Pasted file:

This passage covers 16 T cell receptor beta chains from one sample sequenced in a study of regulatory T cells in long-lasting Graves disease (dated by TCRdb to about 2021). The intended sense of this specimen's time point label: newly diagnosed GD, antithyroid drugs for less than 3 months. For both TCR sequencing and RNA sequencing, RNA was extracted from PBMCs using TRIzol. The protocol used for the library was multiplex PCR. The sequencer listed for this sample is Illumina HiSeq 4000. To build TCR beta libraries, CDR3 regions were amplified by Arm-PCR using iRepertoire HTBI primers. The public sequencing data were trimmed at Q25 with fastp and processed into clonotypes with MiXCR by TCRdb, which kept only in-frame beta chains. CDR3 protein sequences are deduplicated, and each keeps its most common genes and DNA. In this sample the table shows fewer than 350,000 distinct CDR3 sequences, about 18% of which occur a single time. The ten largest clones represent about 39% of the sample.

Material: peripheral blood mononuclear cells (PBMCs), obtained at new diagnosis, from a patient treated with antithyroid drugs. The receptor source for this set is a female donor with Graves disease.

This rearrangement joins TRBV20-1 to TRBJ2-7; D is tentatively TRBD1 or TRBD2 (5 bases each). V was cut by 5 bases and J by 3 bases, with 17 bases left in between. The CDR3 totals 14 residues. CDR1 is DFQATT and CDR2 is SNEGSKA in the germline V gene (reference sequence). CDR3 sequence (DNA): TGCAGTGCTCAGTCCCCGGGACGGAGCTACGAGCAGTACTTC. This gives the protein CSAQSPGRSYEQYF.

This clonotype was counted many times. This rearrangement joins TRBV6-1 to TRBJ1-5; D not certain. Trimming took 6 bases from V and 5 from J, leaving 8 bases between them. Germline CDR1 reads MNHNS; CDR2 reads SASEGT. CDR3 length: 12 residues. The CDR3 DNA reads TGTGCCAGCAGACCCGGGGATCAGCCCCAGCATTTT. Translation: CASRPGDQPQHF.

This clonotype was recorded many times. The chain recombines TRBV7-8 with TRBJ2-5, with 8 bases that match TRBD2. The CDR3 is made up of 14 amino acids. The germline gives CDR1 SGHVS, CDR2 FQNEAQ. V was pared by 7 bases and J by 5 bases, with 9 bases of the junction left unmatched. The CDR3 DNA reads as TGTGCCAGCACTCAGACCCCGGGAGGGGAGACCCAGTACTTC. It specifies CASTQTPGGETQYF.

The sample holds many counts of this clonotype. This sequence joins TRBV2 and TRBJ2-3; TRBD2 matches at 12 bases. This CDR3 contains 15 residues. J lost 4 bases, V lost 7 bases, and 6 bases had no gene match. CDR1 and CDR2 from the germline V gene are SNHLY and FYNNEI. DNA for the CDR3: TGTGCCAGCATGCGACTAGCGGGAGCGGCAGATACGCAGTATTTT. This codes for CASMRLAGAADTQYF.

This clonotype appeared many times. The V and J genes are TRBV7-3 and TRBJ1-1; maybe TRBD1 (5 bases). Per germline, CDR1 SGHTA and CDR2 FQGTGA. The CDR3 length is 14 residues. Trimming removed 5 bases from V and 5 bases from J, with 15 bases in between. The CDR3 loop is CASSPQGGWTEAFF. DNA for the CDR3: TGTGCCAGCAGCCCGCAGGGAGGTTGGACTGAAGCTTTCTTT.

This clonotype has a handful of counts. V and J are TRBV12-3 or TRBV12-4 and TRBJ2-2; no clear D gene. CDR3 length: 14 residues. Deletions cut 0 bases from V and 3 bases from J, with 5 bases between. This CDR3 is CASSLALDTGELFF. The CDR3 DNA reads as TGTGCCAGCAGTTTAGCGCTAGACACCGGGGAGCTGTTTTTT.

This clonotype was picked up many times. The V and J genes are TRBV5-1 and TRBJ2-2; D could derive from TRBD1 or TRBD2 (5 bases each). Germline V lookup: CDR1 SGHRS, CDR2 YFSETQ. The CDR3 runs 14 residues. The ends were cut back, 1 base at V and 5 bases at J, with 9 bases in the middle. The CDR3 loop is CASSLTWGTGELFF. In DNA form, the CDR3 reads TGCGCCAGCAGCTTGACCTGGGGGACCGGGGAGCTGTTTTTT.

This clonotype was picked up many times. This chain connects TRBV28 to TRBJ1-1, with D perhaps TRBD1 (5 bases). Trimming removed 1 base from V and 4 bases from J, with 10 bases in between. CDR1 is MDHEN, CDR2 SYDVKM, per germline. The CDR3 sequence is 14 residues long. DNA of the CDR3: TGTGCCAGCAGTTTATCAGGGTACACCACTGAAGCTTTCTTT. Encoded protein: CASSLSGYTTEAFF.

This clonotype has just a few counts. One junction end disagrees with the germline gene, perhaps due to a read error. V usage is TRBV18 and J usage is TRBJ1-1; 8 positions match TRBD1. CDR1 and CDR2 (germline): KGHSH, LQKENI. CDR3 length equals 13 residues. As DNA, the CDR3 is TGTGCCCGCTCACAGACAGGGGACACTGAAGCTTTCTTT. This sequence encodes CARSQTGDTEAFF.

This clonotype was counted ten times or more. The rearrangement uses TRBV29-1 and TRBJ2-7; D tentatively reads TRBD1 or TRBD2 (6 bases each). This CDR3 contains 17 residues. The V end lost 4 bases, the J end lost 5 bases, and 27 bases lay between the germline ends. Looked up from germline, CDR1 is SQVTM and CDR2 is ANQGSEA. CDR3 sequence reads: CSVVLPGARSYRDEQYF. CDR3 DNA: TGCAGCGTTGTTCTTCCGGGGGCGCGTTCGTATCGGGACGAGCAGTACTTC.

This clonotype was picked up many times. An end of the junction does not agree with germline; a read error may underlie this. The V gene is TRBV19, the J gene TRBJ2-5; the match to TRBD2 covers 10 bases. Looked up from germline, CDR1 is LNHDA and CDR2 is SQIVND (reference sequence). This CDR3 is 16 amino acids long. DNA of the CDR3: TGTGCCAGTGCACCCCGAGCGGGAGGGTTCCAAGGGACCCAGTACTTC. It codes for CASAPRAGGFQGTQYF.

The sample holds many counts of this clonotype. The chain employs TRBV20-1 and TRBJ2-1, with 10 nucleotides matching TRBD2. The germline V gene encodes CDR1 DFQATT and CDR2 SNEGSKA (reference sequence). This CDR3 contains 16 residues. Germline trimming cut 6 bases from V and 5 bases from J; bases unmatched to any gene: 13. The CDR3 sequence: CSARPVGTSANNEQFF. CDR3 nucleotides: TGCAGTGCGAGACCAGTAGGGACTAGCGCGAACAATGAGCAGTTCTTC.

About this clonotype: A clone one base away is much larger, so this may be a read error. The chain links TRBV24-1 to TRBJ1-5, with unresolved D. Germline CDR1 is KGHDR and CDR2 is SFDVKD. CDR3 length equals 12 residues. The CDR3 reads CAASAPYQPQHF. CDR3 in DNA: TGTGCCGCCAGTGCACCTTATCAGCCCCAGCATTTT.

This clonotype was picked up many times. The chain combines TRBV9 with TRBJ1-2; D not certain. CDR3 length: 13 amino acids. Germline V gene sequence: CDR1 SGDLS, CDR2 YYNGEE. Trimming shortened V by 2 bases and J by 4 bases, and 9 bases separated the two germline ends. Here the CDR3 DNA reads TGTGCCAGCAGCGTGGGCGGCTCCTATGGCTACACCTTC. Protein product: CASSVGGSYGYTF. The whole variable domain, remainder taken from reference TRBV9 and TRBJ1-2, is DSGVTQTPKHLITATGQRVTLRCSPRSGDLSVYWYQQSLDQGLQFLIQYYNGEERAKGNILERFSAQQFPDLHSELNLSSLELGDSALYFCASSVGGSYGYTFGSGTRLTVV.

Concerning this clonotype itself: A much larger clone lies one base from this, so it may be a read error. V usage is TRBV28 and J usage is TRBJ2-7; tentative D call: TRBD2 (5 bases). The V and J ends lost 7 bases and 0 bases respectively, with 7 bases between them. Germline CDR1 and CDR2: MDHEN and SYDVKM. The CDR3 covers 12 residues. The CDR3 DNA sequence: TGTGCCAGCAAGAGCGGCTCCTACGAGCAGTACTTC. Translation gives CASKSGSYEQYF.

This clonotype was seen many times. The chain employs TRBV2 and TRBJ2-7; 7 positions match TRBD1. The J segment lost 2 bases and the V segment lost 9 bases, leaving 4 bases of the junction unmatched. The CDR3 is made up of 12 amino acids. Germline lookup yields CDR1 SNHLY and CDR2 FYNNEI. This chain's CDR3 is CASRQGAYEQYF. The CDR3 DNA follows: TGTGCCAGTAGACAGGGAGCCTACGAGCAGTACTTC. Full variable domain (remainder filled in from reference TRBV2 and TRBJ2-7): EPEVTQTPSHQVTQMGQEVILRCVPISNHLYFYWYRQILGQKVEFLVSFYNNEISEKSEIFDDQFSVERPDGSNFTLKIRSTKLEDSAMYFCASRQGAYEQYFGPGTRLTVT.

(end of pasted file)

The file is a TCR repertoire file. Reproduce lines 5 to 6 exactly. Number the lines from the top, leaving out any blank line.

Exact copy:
This clonotype was recorded many times. The chain recombines TRBV7-8 with TRBJ2-5, with 8 bases that match TRBD2. The CDR3 is made up of 14 amino acids. The germline gives CDR1 SGHVS, CDR2 FQNEAQ. V was pared by 7 bases and J by 5 bases, with 9 bases of the junction left unmatched. The CDR3 DNA reads as TGTGCCAGCACTCAGACCCCGGGAGGGGAGACCCAGTACTTC. It specifies CASTQTPGGETQYF.

The sample holds many counts of this clonotype. This sequence joins TRBV2 and TRBJ2-3; TRBD2 matches at 12 bases. This CDR3 contains 15 residues. J lost 4 bases, V lost 7 bases, and 6 bases had no gene match. CDR1 and CDR2 from the germline V gene are SNHLY and FYNNEI. DNA for the CDR3: TGTGCCAGCATGCGACTAGCGGGAGCGGCAGATACGCAGTATTTT. This codes for CASMRLAGAADTQYF.